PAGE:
In the height of the engagement Washington passed over to Long Island, and with infinite regret saw the slaughter of his best troops, but had not the power to prevent it ; for had he drawn his whole force to their support, he must have risked every thing on a single engagement. He adopted the wiser plan of evacuating the island, with all the forces he could bring off. In superintending this necessary, but difficult and dangerous movement, and the events of the preceeding day, Washington was indefatigable. For forty eight hours he never closed his eyes, and was almost constantly on horseback. In less than thirteen hours, the field artillery, tents, baggage, and about nine thousand men, were conveyed from Long Island to the city of New York, over East River, and without the knowledge of the British, though not six hundred yards distant. The darkness of the night and a heavy fog in the morning, together with a fair wind after midnight, favoured this retreat. It was completed without interruption some time after the dawning of the day.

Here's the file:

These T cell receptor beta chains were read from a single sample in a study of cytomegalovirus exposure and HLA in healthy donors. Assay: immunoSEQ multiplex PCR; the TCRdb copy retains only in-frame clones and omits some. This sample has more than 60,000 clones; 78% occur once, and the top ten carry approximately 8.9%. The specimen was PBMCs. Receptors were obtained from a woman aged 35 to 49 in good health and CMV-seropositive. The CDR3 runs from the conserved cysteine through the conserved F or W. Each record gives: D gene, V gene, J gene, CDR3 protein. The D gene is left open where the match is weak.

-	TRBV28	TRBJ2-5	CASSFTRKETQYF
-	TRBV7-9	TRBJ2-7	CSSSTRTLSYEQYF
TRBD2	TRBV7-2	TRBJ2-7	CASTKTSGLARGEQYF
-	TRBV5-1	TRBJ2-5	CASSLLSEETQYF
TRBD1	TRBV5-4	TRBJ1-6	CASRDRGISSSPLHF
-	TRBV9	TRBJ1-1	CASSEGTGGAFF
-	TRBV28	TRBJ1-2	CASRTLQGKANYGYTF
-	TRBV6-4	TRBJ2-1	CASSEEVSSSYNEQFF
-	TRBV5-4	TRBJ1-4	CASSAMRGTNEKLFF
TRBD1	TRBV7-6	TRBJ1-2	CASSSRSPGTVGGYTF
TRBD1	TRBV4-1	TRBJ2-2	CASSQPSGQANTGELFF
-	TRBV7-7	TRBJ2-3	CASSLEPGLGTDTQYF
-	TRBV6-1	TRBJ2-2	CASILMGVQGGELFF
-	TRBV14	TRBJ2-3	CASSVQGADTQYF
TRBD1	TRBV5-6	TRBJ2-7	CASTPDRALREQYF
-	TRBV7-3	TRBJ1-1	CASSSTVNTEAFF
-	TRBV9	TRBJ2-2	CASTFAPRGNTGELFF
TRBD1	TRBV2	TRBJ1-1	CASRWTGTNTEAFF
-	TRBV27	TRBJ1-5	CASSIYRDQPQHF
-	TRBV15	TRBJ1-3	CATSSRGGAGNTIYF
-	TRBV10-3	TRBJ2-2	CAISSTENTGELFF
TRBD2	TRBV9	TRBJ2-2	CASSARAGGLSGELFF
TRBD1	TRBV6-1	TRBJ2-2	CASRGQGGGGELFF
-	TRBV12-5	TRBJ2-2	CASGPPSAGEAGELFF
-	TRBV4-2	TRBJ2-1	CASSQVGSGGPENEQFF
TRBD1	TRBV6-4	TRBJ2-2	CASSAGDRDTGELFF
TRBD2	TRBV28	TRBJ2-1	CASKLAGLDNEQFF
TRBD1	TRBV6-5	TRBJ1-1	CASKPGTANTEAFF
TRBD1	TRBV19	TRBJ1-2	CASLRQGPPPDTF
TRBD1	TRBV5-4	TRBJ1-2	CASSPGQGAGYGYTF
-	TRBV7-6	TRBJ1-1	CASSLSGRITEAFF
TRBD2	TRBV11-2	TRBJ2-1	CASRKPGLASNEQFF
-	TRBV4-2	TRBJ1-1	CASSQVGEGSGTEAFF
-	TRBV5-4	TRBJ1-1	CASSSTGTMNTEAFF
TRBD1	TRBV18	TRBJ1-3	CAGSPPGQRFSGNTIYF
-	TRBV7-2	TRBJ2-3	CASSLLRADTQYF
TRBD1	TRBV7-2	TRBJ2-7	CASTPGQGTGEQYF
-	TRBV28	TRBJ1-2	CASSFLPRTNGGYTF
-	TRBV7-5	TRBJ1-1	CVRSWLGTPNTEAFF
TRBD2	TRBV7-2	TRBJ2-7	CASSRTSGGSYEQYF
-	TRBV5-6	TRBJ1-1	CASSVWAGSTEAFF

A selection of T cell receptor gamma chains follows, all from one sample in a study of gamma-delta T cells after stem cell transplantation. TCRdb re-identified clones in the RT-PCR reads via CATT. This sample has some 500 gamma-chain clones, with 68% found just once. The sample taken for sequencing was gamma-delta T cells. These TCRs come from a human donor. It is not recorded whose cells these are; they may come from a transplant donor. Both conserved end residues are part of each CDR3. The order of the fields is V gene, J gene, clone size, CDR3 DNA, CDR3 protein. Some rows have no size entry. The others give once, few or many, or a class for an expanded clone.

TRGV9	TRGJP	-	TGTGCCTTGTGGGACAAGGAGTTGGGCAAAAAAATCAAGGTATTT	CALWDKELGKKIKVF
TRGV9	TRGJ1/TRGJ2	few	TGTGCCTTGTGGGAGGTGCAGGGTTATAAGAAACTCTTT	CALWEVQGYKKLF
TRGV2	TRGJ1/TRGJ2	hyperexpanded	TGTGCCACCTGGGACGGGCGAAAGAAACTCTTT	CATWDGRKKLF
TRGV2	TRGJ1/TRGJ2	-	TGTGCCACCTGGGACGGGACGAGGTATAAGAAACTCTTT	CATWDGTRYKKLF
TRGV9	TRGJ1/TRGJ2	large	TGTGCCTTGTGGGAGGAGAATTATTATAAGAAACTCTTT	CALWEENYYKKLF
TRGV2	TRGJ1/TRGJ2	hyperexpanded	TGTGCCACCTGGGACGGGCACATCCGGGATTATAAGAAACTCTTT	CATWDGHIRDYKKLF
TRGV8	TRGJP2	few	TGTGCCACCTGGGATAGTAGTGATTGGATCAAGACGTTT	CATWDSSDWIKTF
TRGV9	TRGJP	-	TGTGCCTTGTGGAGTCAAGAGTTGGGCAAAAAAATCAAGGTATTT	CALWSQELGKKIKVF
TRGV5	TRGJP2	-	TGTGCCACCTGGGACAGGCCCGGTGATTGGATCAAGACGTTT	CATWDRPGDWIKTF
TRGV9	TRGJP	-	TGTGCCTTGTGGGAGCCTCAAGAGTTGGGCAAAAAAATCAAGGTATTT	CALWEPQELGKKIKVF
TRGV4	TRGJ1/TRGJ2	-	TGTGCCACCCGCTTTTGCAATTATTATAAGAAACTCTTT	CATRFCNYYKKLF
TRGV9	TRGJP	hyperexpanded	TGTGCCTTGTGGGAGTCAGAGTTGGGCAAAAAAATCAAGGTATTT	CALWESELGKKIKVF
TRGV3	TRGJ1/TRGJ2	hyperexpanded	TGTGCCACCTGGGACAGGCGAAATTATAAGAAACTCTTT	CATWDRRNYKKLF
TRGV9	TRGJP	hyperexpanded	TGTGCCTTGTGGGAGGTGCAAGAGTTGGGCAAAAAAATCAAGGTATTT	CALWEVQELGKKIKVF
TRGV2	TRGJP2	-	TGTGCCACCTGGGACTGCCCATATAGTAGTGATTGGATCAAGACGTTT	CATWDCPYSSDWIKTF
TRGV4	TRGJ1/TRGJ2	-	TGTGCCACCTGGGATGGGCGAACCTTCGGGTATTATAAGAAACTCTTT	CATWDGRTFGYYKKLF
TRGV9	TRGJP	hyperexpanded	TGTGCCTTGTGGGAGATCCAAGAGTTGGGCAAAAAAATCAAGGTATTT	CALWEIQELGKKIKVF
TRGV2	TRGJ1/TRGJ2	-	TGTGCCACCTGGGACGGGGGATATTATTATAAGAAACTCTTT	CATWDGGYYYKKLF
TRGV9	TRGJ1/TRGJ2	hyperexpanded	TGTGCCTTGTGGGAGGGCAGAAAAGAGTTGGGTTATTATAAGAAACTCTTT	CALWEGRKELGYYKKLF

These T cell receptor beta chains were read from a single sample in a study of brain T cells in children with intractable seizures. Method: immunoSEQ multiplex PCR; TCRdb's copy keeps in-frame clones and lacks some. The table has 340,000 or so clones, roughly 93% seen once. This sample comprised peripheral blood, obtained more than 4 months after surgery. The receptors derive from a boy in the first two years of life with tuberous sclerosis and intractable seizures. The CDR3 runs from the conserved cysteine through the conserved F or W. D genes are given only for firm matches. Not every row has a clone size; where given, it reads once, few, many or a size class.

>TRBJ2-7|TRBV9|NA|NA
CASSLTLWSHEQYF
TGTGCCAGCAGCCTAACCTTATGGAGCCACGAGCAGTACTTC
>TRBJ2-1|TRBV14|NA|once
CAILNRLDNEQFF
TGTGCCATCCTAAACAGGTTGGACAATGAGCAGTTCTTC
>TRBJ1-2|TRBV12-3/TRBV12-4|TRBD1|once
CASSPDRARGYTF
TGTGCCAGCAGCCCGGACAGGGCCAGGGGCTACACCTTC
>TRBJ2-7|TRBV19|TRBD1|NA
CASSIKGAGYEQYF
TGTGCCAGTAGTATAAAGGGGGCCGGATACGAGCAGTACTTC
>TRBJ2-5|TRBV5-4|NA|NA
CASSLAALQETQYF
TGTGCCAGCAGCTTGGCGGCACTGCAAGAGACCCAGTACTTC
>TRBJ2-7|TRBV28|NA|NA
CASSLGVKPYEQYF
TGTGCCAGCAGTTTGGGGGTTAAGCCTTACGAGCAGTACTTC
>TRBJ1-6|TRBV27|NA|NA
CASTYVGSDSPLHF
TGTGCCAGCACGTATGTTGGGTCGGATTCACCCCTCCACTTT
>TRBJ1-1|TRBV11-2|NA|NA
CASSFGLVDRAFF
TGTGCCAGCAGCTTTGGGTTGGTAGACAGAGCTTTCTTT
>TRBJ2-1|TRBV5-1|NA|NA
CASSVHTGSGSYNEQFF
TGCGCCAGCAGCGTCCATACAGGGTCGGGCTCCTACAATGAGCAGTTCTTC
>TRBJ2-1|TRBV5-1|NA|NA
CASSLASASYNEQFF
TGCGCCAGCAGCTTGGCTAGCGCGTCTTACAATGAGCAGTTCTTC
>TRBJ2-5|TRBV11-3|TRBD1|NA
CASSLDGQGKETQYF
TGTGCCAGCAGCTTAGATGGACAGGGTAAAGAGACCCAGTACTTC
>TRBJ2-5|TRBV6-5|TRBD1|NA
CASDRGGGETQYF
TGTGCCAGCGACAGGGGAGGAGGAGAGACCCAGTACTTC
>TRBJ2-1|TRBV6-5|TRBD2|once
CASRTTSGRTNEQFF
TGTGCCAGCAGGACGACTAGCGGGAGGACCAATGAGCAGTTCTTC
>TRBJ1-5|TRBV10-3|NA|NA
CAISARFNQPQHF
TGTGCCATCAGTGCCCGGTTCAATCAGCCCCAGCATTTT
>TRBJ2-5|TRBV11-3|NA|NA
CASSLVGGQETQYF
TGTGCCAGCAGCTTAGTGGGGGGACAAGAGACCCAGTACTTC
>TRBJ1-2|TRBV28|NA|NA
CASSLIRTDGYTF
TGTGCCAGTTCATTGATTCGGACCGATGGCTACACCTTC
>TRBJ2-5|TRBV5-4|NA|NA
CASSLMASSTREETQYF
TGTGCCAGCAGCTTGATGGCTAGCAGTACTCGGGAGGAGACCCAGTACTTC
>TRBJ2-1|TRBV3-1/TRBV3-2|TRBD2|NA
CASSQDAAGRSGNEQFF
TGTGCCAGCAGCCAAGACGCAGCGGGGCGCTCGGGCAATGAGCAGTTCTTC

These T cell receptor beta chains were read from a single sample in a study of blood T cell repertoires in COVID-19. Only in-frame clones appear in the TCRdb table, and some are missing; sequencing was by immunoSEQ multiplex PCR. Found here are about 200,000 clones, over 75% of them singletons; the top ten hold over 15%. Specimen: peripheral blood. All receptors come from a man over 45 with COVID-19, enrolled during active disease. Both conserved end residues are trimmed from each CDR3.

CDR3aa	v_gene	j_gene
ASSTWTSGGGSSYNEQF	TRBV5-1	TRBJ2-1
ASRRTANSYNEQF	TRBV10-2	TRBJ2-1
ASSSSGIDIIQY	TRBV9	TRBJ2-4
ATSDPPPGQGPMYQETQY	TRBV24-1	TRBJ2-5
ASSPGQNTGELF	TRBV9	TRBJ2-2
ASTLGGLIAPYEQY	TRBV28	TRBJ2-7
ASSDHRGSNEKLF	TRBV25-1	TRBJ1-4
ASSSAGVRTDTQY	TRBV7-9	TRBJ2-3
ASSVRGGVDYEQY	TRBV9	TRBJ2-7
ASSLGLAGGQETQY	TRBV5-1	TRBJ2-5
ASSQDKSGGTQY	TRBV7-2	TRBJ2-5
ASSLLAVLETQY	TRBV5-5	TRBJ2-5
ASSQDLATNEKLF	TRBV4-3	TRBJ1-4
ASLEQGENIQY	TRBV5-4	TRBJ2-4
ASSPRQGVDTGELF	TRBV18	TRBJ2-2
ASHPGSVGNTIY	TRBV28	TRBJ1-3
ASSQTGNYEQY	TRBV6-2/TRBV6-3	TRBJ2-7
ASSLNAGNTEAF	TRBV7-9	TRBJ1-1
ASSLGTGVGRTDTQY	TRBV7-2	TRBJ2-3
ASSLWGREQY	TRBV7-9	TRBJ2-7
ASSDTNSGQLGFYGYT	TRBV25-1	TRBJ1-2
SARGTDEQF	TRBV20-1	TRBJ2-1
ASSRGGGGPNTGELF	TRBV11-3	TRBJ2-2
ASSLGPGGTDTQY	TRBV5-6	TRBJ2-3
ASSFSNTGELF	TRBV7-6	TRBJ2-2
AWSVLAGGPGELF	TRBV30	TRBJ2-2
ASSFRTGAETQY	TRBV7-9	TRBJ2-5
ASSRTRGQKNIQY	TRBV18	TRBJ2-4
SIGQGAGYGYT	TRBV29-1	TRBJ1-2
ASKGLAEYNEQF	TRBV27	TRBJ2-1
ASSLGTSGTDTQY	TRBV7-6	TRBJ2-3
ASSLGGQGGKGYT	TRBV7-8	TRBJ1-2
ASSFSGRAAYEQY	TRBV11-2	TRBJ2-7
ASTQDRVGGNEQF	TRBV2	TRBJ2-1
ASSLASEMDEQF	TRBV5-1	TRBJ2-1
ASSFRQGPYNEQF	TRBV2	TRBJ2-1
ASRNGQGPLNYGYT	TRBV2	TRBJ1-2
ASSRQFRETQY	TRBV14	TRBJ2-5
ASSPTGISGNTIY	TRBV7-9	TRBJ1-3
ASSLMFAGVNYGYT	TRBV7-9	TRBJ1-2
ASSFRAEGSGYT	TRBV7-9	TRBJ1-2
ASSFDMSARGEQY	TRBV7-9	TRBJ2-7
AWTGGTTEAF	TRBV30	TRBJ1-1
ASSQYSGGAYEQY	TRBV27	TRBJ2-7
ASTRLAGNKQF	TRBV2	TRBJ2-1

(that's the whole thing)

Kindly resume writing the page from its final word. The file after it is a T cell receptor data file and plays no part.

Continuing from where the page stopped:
The unsuccessful termination of the late action, led to consequences more seriously alarming to the Americans, than the loss of their men. Hitherto they had had such confidence in the mselves, as engaged in the cause of liberty and their country, that it outweighed all their apprehensions from the exact discipline of British troops ; but now finding that many of them had been encircled in inextricable difficulties from the superior military skill of their adversaries, they went to the opposite extreme, and began to think but very indifferently of themselves and their leaders, when opposed to disciplined troops. As often as they saw the enemy approaching, they suspected a military maneuvre from which they supposed nothing could save them but immediate flight. Apprehensions of this kind might naturally be expected from citizen soldiers, lately taken from agricultural pursuits, who expected to lay aside the military character at the end of the current year. Washington, tremblingly alive to the state of his army, wrote to Congress on the sixth day after the defeat on Long Island, as follows; “ Our situation is truly distressing. The check our detachment lately sustained has dispirited too great a proportion of our troops, and filled their minds with apprehension and despair. The militia, instead of calling forth their utmost efforts to a brave and manly opposition in order to repair our losses, are dismayed, intractable, and impatient to return. Great numbers of them have gone off ; in some instances, almost by whole regiments, in many by half ones, and by companies at a time. This circumstance of itself, independent of others, when fronted by a well appointed enemy, superior in number to our whole collected force, would be sufficiently disagreeable ; but when it is added, that their example has infected another part of the army; that their want of discipline and refusal of almost every kind of restraint and government, have rendered a like conduct but too coinmon in the whole, and have produced an entire disregard of that order and subordination which is necessary for an army, our condition is still more alarming; and with the deepest concern I am obliged to confess my want of confidence in the generality of the troops. All these circumstances fully confirm the opinion I ever entertained, and which I more than once in my letters took the liberty of mentioning to Congress, that no dependence